The US could struggle to make decent returns over the next five years based on historical analysis as it becomes the most expensive MSCI country index, new data reveals.
The US has a forward price to earnings of 17.5 making it the most expensive country index, while the cheapest is Korea, with a forward P/E of 9.7.
In sector and factor indices, real estate and minimum volatility are also expensive, according to MSCI, while financials and value are cheap.
Investors will struggle to make even 1 per cent annualised returns on US large caps over the next five years, according to historical data, Chelsea Financial Services managing director Darius McDermott says. “The S&P 500 is now expensive on five different valuations matrices, including the all important Schiller CAPE.”
The IA North America sector was even lower than the index returning 0.8 per cent in January, compared to 2.1 per cent in the country MSCI index. However, for the full year the returns were 38 per cent in the sector compared to 23 per cent in the MSCI index.
For UK based investors, currency means the risks of investing in the US are even more acute, argues Tilney Group managing director Jason Hollands. “Worryingly retail investor flows into US equity funds have surged since the election – that could prove very ill-timed from a currency perspective alone.”
Hollands argues Europe is a more convincing alternative to the US on a valuation basis.
“Korea has been optically cheap for some time but governance isn’t great and Korea companies have too much cash sat idle on their balance sheets,” Hollands says.
For January, Korea was the best performing MSCI country index returning 7.8 per cent.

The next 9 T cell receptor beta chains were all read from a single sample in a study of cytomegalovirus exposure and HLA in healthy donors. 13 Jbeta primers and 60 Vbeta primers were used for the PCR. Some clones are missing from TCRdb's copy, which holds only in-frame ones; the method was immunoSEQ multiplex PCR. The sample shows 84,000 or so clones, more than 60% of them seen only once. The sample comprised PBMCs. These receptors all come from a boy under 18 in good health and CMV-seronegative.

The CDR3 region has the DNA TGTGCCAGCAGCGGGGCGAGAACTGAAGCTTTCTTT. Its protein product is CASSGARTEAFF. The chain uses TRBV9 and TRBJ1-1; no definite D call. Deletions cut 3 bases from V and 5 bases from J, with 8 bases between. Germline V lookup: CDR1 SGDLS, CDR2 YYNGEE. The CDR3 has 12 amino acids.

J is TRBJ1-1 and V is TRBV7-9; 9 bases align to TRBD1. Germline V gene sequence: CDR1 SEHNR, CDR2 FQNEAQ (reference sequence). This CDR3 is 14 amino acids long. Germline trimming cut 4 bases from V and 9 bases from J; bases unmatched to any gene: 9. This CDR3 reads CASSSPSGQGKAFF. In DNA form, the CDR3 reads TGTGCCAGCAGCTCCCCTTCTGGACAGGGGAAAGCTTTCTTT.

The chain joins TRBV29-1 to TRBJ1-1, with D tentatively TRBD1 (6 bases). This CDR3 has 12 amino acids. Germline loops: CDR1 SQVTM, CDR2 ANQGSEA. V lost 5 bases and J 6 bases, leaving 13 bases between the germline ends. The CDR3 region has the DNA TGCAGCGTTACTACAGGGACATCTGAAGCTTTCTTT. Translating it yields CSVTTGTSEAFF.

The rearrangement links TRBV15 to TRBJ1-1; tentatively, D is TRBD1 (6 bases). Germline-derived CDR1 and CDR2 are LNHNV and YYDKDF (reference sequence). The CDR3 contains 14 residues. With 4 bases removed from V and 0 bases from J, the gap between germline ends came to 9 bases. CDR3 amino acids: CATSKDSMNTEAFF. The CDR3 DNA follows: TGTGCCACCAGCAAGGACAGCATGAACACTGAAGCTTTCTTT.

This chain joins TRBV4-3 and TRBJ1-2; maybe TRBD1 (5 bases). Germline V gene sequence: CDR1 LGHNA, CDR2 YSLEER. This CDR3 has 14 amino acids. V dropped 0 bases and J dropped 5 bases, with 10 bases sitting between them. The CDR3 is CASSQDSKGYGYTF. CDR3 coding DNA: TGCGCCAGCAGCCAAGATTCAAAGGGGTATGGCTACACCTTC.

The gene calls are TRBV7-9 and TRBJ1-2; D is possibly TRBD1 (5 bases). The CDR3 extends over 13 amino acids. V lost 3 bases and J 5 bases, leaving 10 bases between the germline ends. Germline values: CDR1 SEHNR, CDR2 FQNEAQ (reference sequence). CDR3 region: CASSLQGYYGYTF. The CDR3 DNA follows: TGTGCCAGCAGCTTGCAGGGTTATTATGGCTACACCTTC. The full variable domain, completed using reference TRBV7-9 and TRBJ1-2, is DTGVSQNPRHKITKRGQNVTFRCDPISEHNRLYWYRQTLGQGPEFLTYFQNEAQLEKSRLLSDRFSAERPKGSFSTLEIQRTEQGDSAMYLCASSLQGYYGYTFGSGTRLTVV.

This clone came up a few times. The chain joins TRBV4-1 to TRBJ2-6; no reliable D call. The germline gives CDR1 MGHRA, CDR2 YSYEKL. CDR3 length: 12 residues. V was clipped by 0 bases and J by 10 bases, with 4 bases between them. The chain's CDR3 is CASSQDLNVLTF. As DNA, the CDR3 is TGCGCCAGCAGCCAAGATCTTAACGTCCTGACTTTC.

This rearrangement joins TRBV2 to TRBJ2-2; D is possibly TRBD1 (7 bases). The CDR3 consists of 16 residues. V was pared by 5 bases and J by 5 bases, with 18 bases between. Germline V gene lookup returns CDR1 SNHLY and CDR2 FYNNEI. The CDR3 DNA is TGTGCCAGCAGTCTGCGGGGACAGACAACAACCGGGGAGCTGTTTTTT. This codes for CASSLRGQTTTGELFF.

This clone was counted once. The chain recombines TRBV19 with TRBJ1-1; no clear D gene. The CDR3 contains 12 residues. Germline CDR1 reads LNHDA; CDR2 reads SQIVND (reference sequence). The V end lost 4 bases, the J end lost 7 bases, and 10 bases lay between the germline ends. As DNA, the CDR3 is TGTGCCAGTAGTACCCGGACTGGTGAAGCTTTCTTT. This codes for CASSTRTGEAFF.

When it came to factors, value weighted was the cheapest index with a forward P/E of 13.1, while minimum volatility was the most expensive at 18.1.
The latter was also the worst performing in the year to date at 2.2 per cent, compared to 4.8 per cent in momentum – the best performing factor index.
In sectors, real estate has a forward P/E of 21.6, the most expensive index according to MSCI, while financials have a forward P/E of 12.1.
McDermott agrees that financials are cheap in the UK, especially banks. However, it is a different story in the US where banks have rallied 50 per cent from lows.
Despite being one of the top performers over the year to date, energy was the worst performing sector in January returning negative 2.3 per cent. Materials were the best performing sector over both the month and year, returning 7.3 per cent and 49 per cent respectively.
Consumer staples and utilities have been the worst performing sectors in the year to date returning 4.1 per cent and 6.7 per cent respectively.
Despite the UK’s strong performance in local currency over a one-year period, the MSCI index showed returns of 9.9 per cent – the second worst performing country after Switzerland, which returned 8.8 per cent. In contrast, the FTSE 100 returned 21.4 per cent over 2016, while the IA UK All Companies sector returned 17.6 per cent.
The best performing countries over a one-year period were Canada and Australia returning 35.1 respectively and 31.5 per cent respectively.